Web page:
Coughing at night: Home remedies and causes – Medical News Today

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Everyone has a cough from time to time. In fact, coughing can serve a useful purpose by ridding the lungs of irritants or excess mucus. Coughing may also help remove germs from the lungs and prevent infection.
But when coughing occurs at nighttime, it can interrupt sleep and prevent a person from getting a good night’s rest.
Fortunately, there are several ways to relieve coughing at night, including medication, lifestyle changes, and natural remedies.
The following 10 tips may help a person reduce or ease their nighttime coughing:

A humidifier machine releasing vapor in a home.

A humidifier machine may help if the coughing is caused by dry air.
Dry air can make a cough worse. Air conditioning and cooling fans in the summer and heating systems in the winter can make the environment dry.
A person can try using a humidifier at night to add moisture to the air where they sleep. Adding humidity by this method may help soothe the throat and prevent coughing.
However, too much moisture can contribute to mold growth. Mold can be an allergen and cause even more coughing.
A device called a hygrometer can be used to check the moisture level in a room. A hygrometer can usually be bought from a hardware store.
A humidity level of about 50 percent in a bedroom is a good target to aim for.
There is a selection of humidifiers available for purchase online.
Allergies occur when the immune system overreacts to a generally harmless substance. Symptoms, such as sneezing, stuffiness, and coughing are common.
Common allergy triggers include mold, pet dander, and dust. A person can decrease allergy related coughing in the bedroom by:
Gastroesophageal reflux disease (GERD) is a digestive disorder that causes some of the contents of the stomach to flow back up to the esophagus. It can lead to throat irritation and coughing, especially at night.
People who have GERD should talk to their doctor about managing their condition. Avoiding foods that may trigger heartburn and not eating for about 4 hours before bed may help decrease symptoms.
Hot tea with honey can soothe the throat, reduce irritation, and loosen mucus.
Honey should not be given to children less that 1 year old due to the potential risk of a form of food poisoning called botulism.
There is a selection of honey available for purchase online.
Cough medicine.
Cough supressants and expectorants may be needed if coughing is particularly severe.
Some people may want to consider taking over-the-counter medication when coughing makes it impossible to sleep.
Cough medications are usually classified as one of the following:
Cough medications may have side effects and interact with other drugs, so it is best to talk to a doctor or pharmacist first.
There is a selection of cough suppressants and expectorants available for purchase online.
Coughing often becomes worse at night because a person is lying flat in bed. Mucus can pool in the back of the throat and cause coughing.
Sleeping with the head elevated can decrease postnasal drip and symptoms of GERD, which both cause coughing at night.
A person can prop up the head of their bed using a few pillows or a back wedge. A change in sleep position can allow mucus to flow without causing coughing.
Salt water can ease a sore or irritated throat. It can also help remove mucus from the back of the throat.
To reduce coughing, a person can mix a teaspoon of salt in about 6 ounces of warm water and gargle a few times before bed. The salt water should be spat out after gargling and not swallowed.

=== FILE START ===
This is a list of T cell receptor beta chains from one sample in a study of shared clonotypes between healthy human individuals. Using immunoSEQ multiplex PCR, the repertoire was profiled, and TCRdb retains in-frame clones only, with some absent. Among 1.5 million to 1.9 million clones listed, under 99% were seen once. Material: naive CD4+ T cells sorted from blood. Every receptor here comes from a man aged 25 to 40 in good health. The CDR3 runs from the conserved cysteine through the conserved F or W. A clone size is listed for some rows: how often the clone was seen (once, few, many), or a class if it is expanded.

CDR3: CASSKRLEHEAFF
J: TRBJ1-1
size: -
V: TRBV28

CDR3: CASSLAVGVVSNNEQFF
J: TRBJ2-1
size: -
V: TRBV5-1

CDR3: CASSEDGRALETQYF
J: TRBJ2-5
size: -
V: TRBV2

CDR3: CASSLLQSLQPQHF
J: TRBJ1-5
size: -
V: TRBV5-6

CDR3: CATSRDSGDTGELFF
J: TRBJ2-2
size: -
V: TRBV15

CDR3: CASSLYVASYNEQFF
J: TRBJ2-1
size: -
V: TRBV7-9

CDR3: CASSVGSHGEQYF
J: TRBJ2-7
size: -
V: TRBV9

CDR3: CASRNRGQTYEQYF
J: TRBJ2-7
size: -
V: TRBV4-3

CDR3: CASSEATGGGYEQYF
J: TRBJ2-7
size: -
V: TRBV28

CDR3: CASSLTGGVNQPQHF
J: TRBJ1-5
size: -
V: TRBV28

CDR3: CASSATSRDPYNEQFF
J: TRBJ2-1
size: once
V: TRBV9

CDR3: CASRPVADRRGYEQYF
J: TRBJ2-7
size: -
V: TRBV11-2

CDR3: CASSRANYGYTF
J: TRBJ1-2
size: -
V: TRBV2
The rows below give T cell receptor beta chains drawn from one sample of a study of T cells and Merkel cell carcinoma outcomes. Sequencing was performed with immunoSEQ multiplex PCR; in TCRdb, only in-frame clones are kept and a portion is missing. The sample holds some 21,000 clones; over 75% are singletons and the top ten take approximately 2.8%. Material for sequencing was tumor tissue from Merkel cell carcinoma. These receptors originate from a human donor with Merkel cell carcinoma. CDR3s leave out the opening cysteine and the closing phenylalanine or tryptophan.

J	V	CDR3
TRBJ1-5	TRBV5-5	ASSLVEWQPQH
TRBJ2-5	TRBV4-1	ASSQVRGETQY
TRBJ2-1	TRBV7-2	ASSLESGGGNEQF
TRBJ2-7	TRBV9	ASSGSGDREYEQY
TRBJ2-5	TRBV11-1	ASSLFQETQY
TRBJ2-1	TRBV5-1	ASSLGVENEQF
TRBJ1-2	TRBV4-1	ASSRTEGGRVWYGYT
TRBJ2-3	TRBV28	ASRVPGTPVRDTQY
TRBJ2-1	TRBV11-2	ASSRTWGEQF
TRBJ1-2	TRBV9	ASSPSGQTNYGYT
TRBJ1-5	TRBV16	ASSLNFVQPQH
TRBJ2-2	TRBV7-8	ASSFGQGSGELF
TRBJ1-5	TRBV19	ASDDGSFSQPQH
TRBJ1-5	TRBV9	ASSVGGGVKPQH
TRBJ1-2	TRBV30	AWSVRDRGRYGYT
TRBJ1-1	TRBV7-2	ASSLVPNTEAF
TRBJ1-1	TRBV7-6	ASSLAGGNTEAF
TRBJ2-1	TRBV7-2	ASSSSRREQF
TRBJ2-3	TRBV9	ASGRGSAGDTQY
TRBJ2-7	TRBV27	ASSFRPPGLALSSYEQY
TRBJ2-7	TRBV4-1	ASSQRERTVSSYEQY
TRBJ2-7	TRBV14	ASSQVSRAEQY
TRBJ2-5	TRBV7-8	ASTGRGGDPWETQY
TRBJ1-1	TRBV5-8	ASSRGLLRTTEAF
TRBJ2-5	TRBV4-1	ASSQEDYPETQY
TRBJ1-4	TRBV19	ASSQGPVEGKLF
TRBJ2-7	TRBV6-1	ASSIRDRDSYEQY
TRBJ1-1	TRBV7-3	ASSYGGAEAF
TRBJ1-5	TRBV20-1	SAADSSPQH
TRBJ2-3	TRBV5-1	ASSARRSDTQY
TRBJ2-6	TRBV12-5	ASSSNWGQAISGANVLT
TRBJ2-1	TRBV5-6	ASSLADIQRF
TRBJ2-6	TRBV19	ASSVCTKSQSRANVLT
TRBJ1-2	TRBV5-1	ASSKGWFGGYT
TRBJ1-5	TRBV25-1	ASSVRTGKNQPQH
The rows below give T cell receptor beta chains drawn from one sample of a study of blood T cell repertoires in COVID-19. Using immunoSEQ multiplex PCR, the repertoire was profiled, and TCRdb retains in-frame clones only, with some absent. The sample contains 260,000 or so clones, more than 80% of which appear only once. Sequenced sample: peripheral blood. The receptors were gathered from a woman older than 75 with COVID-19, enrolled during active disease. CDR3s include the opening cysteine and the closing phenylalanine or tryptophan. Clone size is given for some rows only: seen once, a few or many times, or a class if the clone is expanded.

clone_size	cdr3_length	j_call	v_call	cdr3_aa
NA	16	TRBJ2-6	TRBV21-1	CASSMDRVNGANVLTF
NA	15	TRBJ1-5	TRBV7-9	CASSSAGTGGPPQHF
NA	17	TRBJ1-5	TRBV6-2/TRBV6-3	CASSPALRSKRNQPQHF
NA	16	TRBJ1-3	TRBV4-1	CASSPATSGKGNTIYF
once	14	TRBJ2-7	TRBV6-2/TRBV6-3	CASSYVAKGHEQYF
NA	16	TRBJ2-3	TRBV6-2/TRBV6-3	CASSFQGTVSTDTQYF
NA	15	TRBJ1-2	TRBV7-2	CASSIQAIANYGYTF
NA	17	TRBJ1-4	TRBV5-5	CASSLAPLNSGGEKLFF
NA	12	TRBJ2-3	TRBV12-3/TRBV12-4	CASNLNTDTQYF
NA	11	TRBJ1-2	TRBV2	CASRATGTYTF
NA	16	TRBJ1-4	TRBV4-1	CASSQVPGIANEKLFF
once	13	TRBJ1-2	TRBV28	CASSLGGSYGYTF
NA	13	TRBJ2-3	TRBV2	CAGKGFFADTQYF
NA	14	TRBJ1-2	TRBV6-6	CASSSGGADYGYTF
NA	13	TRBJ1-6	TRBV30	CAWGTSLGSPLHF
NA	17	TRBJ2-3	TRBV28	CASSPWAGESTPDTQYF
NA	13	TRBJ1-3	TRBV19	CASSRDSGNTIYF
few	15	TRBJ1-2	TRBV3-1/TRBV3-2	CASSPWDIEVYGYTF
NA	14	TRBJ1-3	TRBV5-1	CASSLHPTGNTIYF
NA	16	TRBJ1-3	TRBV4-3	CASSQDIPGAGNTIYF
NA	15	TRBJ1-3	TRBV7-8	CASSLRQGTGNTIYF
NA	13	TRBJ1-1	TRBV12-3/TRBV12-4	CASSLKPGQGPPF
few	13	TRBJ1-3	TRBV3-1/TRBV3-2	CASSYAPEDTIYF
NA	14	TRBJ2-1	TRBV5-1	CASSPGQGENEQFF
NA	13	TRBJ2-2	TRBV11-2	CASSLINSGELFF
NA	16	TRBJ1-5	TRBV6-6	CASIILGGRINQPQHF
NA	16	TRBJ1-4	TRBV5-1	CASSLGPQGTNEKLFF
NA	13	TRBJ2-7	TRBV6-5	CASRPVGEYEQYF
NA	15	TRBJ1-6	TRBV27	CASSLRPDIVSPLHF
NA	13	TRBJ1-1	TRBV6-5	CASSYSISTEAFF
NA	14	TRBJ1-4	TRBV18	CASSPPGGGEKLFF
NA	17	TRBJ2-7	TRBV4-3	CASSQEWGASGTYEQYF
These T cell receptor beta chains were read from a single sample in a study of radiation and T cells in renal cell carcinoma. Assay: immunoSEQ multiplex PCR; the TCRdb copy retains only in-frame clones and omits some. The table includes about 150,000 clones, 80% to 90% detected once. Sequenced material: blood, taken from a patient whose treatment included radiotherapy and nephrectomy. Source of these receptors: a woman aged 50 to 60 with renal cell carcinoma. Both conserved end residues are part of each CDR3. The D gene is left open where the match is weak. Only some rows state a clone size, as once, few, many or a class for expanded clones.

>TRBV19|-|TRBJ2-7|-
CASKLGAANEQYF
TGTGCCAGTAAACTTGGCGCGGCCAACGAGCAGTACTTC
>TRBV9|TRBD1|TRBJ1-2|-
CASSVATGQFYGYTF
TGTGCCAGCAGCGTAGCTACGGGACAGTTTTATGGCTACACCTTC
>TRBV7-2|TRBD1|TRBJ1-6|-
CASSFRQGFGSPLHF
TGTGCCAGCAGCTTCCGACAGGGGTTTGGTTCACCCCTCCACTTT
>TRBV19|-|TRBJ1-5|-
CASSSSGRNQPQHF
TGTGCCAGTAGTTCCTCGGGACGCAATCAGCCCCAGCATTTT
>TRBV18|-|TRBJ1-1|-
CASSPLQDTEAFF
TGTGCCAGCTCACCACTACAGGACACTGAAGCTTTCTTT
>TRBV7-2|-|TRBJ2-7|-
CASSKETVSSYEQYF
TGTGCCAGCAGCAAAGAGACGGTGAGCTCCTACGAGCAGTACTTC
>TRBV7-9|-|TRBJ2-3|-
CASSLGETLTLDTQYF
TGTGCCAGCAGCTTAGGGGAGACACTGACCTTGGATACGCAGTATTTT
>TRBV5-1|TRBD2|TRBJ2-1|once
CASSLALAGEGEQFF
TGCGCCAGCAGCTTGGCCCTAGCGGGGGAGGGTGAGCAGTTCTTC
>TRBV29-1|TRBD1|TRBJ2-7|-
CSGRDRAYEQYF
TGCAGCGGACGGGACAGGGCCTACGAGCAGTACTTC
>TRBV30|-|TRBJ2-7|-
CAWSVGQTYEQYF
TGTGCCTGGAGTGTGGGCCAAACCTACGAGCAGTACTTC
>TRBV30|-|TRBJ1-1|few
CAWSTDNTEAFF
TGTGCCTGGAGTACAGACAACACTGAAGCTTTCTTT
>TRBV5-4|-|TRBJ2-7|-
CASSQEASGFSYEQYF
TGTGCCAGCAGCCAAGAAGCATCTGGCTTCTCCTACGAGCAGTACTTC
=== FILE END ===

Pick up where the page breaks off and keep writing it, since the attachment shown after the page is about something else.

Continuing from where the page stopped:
Smoking cigarettes is a frequent cause of a long-term cough. Quitting smoking will help decrease coughing over time, although it will not stop the problem overnight.
The American Lung Association offers resources to help people who want to quit smoking.
It can also be helpful to talk to a doctor about aids for quitting, such as nicotine patches, gum, and medication.
A saline nasal spray can decrease dryness, thin mucus, and wash away irritants and allergens from the nose.
Saline nasal sprays contain salt and water and may also decrease postnasal drip.
There is a selection of saline nasal sprays available for purchase online.
Asthma is a long-term lung disorder that involves inflammation and narrowing of the airway. A common symptom of asthma is coughing, which often becomes worse at night.
A prescription inhaler may stop coughing at night due to asthma. Some inhalers contain respiratory medications to open the airways, which may ease coughing and make breathing easier.
Woman coughing at night, with tissues and cough medicine by her bedside.
Nighttime coughing may be a symptom of a range of conditions, including allergies, flu, bronchitis, and asthma.
Coughing at night can be caused by a wide variety of conditions, some of which are short-term and disappear within a week or two. In other cases, the causes of a nighttime cough can be long-term.
The following conditions are common causes of nighttime coughing:
Nighttime coughing can often be reduced by using one of the above suggestions. However, there are some instances when it is best to see a doctor.
A person should see a doctor if they have any of the following symptoms:
The severity of nighttime coughing will depend on the cause. For example, nighttime coughing due to a common cold will usually clear up in a week or two. If a chronic lung disease is the cause, coughing may be more difficult to reduce.
People who have allergies, asthma, or GERD can improve their outlook by managing their condition and working with their doctor to find treatment options that decrease symptoms.
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Last medically reviewed on January 9, 2020